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What's the best way to introduce someone to Jazz?

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Date: 20-Apr-1998 09:13:47
From: JIM SMITH ( [email protected] )

Date: 20-Apr-1998 10:56:59
From: Deborah Yordy ( [email protected] )
I rather "eased" into jazz as I grew older. For me personally, it was a natural transition from the more complex Rhythm & Blues of the 70's to contemporary jazz. Also, I grew up under the strong influence of classical music, which I believe has had a tremendous influence on the development of jazz (along with Blues, of course). And I have always loved the Big Band sound. So, one way for me would be to "ease" someone into jazz. Another way would be to ask them to come along with you to a jazz festival. The Chicago Jazz Fest, for example, has a good variety of artists. But, your pupil needs to have a ready ear: "You can lead a horse to water, but you cannot make him drink."

Date: 20-Apr-1998 11:16:35
From: George Barker ( [email protected] )
When I was a teenager (a long time ago) I was given 2 albums that got me into jazz: "Live at Montreaux"- Les McCann and Eddie Harris and "In A Silent Way"—Miles Davis. For something newer I would suggest "High Life"—Wayne Shorter.

Date: 20-Apr-1998 15:09:30
From: howard ( [email protected] )
I don't think it's so much a question of specific recordings, as telling new listeners how jazz "works." I tell people it's not so much about liking this song or that song, but that jazz is a kind of game—what happens when artist X encounters song Y. Listening to jazz is like watching baseball. Baseball is incredibly boring if you don't know what's going on, but the more you know, the more you enjoy it. It's the same way with jazz. You can learn the basic rules (head-solos-head, etc.) in about 5 minutes. Then, the more you know about the game, the more you can appreciate the subtleties. That's why "Kind of Blue" is such a great introduction: the rules are very easy to understand, but the game is so well played.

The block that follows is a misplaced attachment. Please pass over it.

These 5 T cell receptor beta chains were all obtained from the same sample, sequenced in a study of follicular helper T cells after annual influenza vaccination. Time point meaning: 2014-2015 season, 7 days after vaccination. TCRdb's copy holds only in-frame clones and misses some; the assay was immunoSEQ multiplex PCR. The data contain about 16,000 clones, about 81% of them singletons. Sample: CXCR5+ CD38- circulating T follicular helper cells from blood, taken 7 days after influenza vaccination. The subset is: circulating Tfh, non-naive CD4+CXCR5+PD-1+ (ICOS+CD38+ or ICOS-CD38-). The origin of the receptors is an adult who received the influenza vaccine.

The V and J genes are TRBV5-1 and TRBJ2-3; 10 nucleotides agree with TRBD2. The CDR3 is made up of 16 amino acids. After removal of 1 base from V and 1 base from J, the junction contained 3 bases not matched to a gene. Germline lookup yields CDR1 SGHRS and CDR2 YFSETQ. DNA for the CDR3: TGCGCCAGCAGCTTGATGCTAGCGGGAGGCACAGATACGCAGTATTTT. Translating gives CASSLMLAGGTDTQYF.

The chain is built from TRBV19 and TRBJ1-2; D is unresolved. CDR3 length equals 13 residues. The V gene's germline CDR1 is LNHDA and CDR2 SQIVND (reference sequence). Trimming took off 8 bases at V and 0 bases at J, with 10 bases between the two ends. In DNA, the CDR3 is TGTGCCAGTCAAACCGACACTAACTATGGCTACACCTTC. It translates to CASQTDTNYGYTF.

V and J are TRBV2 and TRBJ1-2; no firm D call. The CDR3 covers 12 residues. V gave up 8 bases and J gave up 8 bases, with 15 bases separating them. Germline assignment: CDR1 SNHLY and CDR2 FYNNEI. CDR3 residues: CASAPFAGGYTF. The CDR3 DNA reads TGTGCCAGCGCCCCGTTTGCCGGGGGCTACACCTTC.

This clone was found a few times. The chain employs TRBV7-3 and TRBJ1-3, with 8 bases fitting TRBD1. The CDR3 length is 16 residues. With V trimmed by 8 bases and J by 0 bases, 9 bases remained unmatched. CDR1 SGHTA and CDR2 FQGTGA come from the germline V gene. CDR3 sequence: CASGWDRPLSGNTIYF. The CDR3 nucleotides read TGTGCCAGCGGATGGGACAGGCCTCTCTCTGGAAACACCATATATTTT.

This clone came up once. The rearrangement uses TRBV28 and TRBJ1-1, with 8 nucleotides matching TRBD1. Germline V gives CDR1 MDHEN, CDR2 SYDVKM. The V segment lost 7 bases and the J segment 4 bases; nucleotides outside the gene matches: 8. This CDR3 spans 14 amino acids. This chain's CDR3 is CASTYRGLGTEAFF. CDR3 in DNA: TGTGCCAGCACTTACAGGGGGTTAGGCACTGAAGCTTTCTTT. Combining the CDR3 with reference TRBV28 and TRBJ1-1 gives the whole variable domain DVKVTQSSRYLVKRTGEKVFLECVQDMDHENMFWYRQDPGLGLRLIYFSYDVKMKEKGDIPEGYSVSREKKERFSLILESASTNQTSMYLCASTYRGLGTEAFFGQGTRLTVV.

Date: 20-Apr-1998 20:50:51
From: Patrick ( [email protected] )
This topic is great, in fact recently two friends of mine were asking me about jazz and they wanted my recommendations. It is not easy, as others have stated, you have to know what the person likes. If they like funk, then let them sample some 70s Herbie Hancock, Roy Ayers and George Duke. If they like rock, they should try Bitches Brew and fusion.

I was introduced to jazz at an early age by my godfather, he was a huge Buddy Rich fan, and soon I turned into a huge Buddy Rich fan too. Yet I know Buddy is probably not a good choice for a person who likes easy listening and adult contemporary music. So the key is to know your listener. For my friend who loves guitar, lounge and rock, I suggested Wes Montgomery, you can't go wrong with the fast fingers of Wes.

Date: 20-Apr-1998 21:10:55
From: Arun Dias-Bandaranaike ( [email protected] )
Interesting thoughts from all previous. My view is that 'seeing' and hearing is usually far more a powerful way to attract interest, than just to provide music of a record. I have helped initiate people who have little interest in improvised music by just sitting with them at a performance and then assisting them to follow what's going on ( whispering in the ear, of course!). In the 70's I was not that much into Ellington's work ( save the usual 'hit' stuff) until I heard the band in all its glory, with maximum impact up close—Wow! Life was never the same after that!!!! I guess you can follow the drift of my argument. Love always.

Date: 21-Apr-1998 19:05:53
From: K Bray ( [email protected] )
As a high school photo teacher attempting to introduce my students in a small PNW community to the value of jazz, your comments are most beneficial. I am a new fan. We are excited to visit Western WA U next month to view the Smithsonian traveling exhibit "Seeing Jazz." I've been playing the popular Kenny G but we're looking at the masters from Louie to Duke to Dizzy. Your suggestions are most appreciated.

Date: 22-Apr-1998 20:58:20
From: Nathaniel Crockett ( [email protected] )
Gender is a point of beginning. Women whether faking it or not will go with the flow. They may acquise only to congenial, but if they stick with the music, you may win them. My wife has pursued that path, not really into, however, she does approve of the perks. I have two daughters who have been exposed to the music all of their lives. They enjoy jazz too. So it can be exposure by association. My family's favorite riff is the theme from The Duke, by Bruebeck. With the jazz exposion, they have been known to astonish all by there knowledge of the music. Jazz is an attitude developed from association, appreciation, you don't really have to know it. Either you dig, or you don't.

Date: 23-Apr-1998 15:34:29
From: Chris S ( [email protected] )
Interesting that the topic of genre has been introduced here...


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